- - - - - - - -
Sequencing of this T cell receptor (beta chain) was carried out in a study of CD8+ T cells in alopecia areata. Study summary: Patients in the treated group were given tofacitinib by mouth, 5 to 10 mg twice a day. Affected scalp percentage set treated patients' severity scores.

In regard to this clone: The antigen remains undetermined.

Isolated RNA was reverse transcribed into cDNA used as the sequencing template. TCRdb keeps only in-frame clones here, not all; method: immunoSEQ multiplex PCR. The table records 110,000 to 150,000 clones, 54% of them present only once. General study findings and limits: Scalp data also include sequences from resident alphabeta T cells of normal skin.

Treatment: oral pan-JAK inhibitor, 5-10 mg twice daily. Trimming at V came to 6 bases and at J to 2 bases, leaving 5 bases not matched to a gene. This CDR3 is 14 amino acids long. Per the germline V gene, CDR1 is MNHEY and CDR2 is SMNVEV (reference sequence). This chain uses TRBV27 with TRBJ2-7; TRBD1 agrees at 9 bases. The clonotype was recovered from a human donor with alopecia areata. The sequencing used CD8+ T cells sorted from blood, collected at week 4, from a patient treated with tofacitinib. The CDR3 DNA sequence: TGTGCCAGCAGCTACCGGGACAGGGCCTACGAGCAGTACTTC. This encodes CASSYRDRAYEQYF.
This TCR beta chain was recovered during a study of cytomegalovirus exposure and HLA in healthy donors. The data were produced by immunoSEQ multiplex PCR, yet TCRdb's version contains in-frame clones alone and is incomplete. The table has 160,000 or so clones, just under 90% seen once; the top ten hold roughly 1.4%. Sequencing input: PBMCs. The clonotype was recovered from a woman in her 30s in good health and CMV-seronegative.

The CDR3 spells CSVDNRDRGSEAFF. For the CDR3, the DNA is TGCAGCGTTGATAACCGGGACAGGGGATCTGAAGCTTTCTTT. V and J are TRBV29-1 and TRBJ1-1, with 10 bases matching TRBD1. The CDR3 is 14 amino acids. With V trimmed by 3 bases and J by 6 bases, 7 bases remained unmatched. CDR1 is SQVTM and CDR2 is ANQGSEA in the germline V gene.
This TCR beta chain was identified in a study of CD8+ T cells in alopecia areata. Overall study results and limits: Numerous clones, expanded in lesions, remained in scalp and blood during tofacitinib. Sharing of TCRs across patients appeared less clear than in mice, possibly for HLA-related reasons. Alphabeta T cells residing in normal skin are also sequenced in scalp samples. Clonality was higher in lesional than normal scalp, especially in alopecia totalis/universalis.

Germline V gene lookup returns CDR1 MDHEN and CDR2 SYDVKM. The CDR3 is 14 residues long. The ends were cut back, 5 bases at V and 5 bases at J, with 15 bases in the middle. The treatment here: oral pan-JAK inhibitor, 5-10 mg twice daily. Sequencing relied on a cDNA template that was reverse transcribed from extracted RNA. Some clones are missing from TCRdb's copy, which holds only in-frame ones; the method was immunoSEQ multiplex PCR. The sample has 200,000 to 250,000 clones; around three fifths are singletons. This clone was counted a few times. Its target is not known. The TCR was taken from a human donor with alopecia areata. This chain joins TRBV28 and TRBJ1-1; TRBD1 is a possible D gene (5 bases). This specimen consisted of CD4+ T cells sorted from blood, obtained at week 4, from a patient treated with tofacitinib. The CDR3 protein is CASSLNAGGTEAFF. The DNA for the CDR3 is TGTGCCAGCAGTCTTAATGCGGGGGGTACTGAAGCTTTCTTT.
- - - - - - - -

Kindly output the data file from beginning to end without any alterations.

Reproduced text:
Sequencing of this T cell receptor (beta chain) was carried out in a study of CD8+ T cells in alopecia areata. Study summary: Patients in the treated group were given tofacitinib by mouth, 5 to 10 mg twice a day. Affected scalp percentage set treated patients' severity scores.

In regard to this clone: The antigen remains undetermined.

Isolated RNA was reverse transcribed into cDNA used as the sequencing template. TCRdb keeps only in-frame clones here, not all; method: immunoSEQ multiplex PCR. The table records 110,000 to 150,000 clones, 54% of them present only once. General study findings and limits: Scalp data also include sequences from resident alphabeta T cells of normal skin.

Treatment: oral pan-JAK inhibitor, 5-10 mg twice daily. Trimming at V came to 6 bases and at J to 2 bases, leaving 5 bases not matched to a gene. This CDR3 is 14 amino acids long. Per the germline V gene, CDR1 is MNHEY and CDR2 is SMNVEV (reference sequence). This chain uses TRBV27 with TRBJ2-7; TRBD1 agrees at 9 bases. The clonotype was recovered from a human donor with alopecia areata. The sequencing used CD8+ T cells sorted from blood, collected at week 4, from a patient treated with tofacitinib. The CDR3 DNA sequence: TGTGCCAGCAGCTACCGGGACAGGGCCTACGAGCAGTACTTC. This encodes CASSYRDRAYEQYF.
This TCR beta chain was recovered during a study of cytomegalovirus exposure and HLA in healthy donors. The data were produced by immunoSEQ multiplex PCR, yet TCRdb's version contains in-frame clones alone and is incomplete. The table has 160,000 or so clones, just under 90% seen once; the top ten hold roughly 1.4%. Sequencing input: PBMCs. The clonotype was recovered from a woman in her 30s in good health and CMV-seronegative.

The CDR3 spells CSVDNRDRGSEAFF. For the CDR3, the DNA is TGCAGCGTTGATAACCGGGACAGGGGATCTGAAGCTTTCTTT. V and J are TRBV29-1 and TRBJ1-1, with 10 bases matching TRBD1. The CDR3 is 14 amino acids. With V trimmed by 3 bases and J by 6 bases, 7 bases remained unmatched. CDR1 is SQVTM and CDR2 is ANQGSEA in the germline V gene.
This TCR beta chain was identified in a study of CD8+ T cells in alopecia areata. Overall study results and limits: Numerous clones, expanded in lesions, remained in scalp and blood during tofacitinib. Sharing of TCRs across patients appeared less clear than in mice, possibly for HLA-related reasons. Alphabeta T cells residing in normal skin are also sequenced in scalp samples. Clonality was higher in lesional than normal scalp, especially in alopecia totalis/universalis.

Germline V gene lookup returns CDR1 MDHEN and CDR2 SYDVKM. The CDR3 is 14 residues long. The ends were cut back, 5 bases at V and 5 bases at J, with 15 bases in the middle. The treatment here: oral pan-JAK inhibitor, 5-10 mg twice daily. Sequencing relied on a cDNA template that was reverse transcribed from extracted RNA. Some clones are missing from TCRdb's copy, which holds only in-frame ones; the method was immunoSEQ multiplex PCR. The sample has 200,000 to 250,000 clones; around three fifths are singletons. This clone was counted a few times. Its target is not known. The TCR was taken from a human donor with alopecia areata. This chain joins TRBV28 and TRBJ1-1; TRBD1 is a possible D gene (5 bases). This specimen consisted of CD4+ T cells sorted from blood, obtained at week 4, from a patient treated with tofacitinib. The CDR3 protein is CASSLNAGGTEAFF. The DNA for the CDR3 is TGTGCCAGCAGTCTTAATGCGGGGGGTACTGAAGCTTTCTTT.